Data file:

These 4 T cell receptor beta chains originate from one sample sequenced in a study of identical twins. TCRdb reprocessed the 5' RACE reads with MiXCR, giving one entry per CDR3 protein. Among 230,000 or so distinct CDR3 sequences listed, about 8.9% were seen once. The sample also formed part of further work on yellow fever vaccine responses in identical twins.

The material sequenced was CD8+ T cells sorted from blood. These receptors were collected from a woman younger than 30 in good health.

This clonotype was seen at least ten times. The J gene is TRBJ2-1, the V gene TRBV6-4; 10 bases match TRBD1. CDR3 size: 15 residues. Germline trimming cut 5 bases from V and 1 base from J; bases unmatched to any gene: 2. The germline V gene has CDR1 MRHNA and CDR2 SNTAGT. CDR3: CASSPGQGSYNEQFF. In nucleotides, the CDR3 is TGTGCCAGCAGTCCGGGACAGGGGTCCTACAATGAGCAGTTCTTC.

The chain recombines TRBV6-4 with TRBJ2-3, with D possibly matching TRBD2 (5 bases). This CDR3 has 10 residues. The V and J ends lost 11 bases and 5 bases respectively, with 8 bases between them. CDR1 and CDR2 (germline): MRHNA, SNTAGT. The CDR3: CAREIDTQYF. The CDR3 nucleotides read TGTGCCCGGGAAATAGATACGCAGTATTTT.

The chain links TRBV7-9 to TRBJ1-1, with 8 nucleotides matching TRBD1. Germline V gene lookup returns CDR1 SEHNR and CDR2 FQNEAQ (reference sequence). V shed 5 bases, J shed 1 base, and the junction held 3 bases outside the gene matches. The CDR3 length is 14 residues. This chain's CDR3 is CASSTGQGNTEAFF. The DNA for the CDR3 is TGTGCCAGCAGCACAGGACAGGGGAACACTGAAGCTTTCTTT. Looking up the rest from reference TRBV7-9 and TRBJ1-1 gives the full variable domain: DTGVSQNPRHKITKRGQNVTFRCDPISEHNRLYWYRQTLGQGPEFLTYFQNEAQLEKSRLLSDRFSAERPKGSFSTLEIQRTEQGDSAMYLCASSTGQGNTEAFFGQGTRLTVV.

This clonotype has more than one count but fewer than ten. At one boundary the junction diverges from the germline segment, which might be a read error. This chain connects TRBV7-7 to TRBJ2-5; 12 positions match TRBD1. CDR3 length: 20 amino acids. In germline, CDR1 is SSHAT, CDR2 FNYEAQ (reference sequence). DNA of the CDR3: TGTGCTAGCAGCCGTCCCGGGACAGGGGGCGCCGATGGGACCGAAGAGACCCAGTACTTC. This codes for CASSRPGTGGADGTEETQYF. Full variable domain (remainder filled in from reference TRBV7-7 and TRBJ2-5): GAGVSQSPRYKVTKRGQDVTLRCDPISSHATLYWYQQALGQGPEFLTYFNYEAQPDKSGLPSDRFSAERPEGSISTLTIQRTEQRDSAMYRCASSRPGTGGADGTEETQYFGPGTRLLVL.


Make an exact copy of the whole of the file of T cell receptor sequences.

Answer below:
These 4 T cell receptor beta chains originate from one sample sequenced in a study of identical twins. TCRdb reprocessed the 5' RACE reads with MiXCR, giving one entry per CDR3 protein. Among 230,000 or so distinct CDR3 sequences listed, about 8.9% were seen once. The sample also formed part of further work on yellow fever vaccine responses in identical twins.

The material sequenced was CD8+ T cells sorted from blood. These receptors were collected from a woman younger than 30 in good health.

This clonotype was seen at least ten times. The J gene is TRBJ2-1, the V gene TRBV6-4; 10 bases match TRBD1. CDR3 size: 15 residues. Germline trimming cut 5 bases from V and 1 base from J; bases unmatched to any gene: 2. The germline V gene has CDR1 MRHNA and CDR2 SNTAGT. CDR3: CASSPGQGSYNEQFF. In nucleotides, the CDR3 is TGTGCCAGCAGTCCGGGACAGGGGTCCTACAATGAGCAGTTCTTC.

The chain recombines TRBV6-4 with TRBJ2-3, with D possibly matching TRBD2 (5 bases). This CDR3 has 10 residues. The V and J ends lost 11 bases and 5 bases respectively, with 8 bases between them. CDR1 and CDR2 (germline): MRHNA, SNTAGT. The CDR3: CAREIDTQYF. The CDR3 nucleotides read TGTGCCCGGGAAATAGATACGCAGTATTTT.

The chain links TRBV7-9 to TRBJ1-1, with 8 nucleotides matching TRBD1. Germline V gene lookup returns CDR1 SEHNR and CDR2 FQNEAQ (reference sequence). V shed 5 bases, J shed 1 base, and the junction held 3 bases outside the gene matches. The CDR3 length is 14 residues. This chain's CDR3 is CASSTGQGNTEAFF. The DNA for the CDR3 is TGTGCCAGCAGCACAGGACAGGGGAACACTGAAGCTTTCTTT. Looking up the rest from reference TRBV7-9 and TRBJ1-1 gives the full variable domain: DTGVSQNPRHKITKRGQNVTFRCDPISEHNRLYWYRQTLGQGPEFLTYFQNEAQLEKSRLLSDRFSAERPKGSFSTLEIQRTEQGDSAMYLCASSTGQGNTEAFFGQGTRLTVV.

This clonotype has more than one count but fewer than ten. At one boundary the junction diverges from the germline segment, which might be a read error. This chain connects TRBV7-7 to TRBJ2-5; 12 positions match TRBD1. CDR3 length: 20 amino acids. In germline, CDR1 is SSHAT, CDR2 FNYEAQ (reference sequence). DNA of the CDR3: TGTGCTAGCAGCCGTCCCGGGACAGGGGGCGCCGATGGGACCGAAGAGACCCAGTACTTC. This codes for CASSRPGTGGADGTEETQYF. Full variable domain (remainder filled in from reference TRBV7-7 and TRBJ2-5): GAGVSQSPRYKVTKRGQDVTLRCDPISSHATLYWYQQALGQGPEFLTYFNYEAQPDKSGLPSDRFSAERPEGSISTLTIQRTEQRDSAMYRCASSRPGTGGADGTEETQYFGPGTRLLVL.